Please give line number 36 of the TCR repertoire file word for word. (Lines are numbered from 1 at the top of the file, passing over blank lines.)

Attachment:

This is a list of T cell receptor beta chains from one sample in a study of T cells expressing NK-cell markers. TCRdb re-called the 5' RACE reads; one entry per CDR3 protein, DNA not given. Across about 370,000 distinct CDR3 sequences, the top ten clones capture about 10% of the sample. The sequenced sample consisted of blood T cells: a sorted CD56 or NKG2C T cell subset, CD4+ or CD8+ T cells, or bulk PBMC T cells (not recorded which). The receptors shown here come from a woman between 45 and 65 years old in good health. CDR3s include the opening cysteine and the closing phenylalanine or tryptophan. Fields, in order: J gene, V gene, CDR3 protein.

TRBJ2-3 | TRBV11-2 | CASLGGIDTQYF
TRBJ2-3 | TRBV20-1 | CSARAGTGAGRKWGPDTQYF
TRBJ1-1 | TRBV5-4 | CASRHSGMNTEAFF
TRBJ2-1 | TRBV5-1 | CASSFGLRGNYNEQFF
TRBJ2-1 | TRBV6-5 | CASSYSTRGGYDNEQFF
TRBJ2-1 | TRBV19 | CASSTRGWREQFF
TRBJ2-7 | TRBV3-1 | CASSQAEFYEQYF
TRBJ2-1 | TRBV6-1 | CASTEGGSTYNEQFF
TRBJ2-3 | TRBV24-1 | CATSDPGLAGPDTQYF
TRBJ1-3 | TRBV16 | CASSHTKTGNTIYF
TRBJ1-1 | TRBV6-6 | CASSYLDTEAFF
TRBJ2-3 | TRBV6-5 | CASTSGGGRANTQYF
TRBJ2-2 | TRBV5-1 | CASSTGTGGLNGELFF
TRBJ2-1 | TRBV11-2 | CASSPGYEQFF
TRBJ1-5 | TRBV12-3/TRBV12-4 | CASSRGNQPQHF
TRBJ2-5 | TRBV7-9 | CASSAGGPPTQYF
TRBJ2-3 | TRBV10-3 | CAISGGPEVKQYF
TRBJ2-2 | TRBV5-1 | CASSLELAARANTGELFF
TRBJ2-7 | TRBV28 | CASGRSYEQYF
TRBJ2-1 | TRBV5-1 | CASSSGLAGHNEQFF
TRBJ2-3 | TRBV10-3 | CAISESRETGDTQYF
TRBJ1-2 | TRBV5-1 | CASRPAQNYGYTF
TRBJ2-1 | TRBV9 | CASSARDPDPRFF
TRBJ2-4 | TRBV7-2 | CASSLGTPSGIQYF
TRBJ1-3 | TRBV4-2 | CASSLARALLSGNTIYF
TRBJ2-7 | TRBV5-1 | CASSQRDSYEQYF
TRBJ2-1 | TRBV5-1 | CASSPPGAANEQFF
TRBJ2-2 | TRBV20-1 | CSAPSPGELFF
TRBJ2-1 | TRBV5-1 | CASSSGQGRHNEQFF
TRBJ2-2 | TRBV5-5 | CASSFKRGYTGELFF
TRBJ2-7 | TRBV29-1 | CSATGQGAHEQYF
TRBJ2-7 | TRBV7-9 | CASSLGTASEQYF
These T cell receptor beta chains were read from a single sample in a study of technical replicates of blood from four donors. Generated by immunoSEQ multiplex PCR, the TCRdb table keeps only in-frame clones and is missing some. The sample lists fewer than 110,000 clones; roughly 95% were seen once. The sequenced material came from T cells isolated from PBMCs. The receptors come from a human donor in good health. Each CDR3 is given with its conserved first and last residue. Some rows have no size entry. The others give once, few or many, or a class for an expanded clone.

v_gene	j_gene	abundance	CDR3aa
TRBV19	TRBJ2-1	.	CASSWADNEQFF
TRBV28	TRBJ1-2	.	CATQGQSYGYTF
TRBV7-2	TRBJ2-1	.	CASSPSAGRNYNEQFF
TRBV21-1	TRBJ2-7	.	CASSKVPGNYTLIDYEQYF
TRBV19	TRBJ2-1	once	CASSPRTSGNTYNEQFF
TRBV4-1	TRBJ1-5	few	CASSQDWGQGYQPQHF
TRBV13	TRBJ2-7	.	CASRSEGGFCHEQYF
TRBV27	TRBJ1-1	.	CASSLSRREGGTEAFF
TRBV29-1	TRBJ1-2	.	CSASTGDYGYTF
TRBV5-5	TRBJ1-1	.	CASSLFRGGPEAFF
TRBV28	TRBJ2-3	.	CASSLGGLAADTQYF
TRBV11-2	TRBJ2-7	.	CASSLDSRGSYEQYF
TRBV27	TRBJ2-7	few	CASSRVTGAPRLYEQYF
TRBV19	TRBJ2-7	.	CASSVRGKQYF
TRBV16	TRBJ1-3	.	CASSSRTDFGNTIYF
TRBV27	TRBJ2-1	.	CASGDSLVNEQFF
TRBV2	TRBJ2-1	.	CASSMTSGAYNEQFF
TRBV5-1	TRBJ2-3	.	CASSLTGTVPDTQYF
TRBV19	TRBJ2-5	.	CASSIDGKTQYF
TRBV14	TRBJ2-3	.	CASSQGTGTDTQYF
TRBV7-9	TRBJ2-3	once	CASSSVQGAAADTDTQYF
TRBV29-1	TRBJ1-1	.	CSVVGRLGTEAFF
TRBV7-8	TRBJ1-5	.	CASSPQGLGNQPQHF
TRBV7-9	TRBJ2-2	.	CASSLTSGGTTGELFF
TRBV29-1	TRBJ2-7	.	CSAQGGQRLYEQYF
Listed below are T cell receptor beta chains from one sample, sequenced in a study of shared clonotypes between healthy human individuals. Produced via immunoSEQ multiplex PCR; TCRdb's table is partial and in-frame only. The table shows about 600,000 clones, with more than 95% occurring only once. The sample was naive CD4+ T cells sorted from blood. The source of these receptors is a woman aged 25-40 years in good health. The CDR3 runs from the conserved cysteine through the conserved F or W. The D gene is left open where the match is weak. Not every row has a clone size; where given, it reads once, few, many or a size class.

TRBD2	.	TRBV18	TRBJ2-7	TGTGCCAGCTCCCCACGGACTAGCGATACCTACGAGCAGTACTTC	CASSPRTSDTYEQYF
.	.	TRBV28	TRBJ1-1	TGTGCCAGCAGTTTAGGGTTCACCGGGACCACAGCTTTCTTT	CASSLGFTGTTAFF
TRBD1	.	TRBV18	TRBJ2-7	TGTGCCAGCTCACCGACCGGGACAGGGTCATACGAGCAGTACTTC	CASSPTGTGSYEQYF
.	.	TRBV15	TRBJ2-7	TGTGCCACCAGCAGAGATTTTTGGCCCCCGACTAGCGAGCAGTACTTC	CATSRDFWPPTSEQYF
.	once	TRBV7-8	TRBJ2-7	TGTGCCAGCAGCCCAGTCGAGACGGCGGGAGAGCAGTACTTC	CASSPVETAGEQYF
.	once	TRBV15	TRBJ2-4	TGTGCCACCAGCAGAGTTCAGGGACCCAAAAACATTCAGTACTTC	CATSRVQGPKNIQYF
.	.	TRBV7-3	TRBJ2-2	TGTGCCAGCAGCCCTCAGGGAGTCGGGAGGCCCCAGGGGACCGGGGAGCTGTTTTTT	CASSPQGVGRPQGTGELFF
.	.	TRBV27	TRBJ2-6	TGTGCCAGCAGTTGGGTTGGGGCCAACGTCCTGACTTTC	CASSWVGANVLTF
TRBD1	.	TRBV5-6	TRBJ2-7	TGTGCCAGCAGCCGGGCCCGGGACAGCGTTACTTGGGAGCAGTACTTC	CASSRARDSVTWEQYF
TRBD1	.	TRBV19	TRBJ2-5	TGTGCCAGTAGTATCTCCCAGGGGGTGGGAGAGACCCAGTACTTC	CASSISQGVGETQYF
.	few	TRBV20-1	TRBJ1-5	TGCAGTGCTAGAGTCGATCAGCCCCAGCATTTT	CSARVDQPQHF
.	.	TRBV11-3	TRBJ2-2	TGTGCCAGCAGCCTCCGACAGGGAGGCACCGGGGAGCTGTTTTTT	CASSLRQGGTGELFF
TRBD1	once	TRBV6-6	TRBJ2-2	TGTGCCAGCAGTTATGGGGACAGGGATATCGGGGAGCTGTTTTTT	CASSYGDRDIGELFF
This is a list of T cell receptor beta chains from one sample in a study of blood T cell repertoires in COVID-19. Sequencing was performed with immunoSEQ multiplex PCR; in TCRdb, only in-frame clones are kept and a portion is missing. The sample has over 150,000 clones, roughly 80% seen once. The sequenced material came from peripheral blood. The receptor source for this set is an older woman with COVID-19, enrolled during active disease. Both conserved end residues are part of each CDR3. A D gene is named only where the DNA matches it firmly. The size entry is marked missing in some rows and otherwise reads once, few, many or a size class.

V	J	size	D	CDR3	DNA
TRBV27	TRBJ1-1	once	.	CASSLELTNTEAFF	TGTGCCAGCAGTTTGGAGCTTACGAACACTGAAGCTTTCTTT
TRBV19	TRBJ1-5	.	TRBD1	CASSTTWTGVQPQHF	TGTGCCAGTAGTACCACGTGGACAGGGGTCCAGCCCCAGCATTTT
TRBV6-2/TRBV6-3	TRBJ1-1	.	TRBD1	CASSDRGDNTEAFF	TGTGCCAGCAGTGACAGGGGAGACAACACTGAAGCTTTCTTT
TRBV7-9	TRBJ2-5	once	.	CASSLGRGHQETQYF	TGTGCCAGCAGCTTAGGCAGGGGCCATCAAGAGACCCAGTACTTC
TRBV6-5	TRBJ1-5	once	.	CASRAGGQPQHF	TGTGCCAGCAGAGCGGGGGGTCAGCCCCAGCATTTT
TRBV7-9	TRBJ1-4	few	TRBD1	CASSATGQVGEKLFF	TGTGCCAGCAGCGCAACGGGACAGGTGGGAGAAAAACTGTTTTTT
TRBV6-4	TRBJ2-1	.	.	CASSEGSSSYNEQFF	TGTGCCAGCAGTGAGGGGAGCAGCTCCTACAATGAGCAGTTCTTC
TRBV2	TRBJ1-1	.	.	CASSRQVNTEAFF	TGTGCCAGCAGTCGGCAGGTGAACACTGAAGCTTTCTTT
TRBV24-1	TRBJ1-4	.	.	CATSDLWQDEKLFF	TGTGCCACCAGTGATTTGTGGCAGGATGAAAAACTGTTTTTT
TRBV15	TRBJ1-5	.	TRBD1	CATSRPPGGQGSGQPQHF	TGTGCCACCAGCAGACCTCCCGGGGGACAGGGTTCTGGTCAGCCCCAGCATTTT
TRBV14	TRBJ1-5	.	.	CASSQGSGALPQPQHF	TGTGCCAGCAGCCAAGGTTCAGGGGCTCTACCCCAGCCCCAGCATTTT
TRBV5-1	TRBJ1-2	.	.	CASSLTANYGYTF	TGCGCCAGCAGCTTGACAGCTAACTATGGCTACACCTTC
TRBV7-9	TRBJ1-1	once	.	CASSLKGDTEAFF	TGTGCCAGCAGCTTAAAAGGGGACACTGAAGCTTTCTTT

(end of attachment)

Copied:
TRBV19	TRBJ2-1	.	CASSWADNEQFF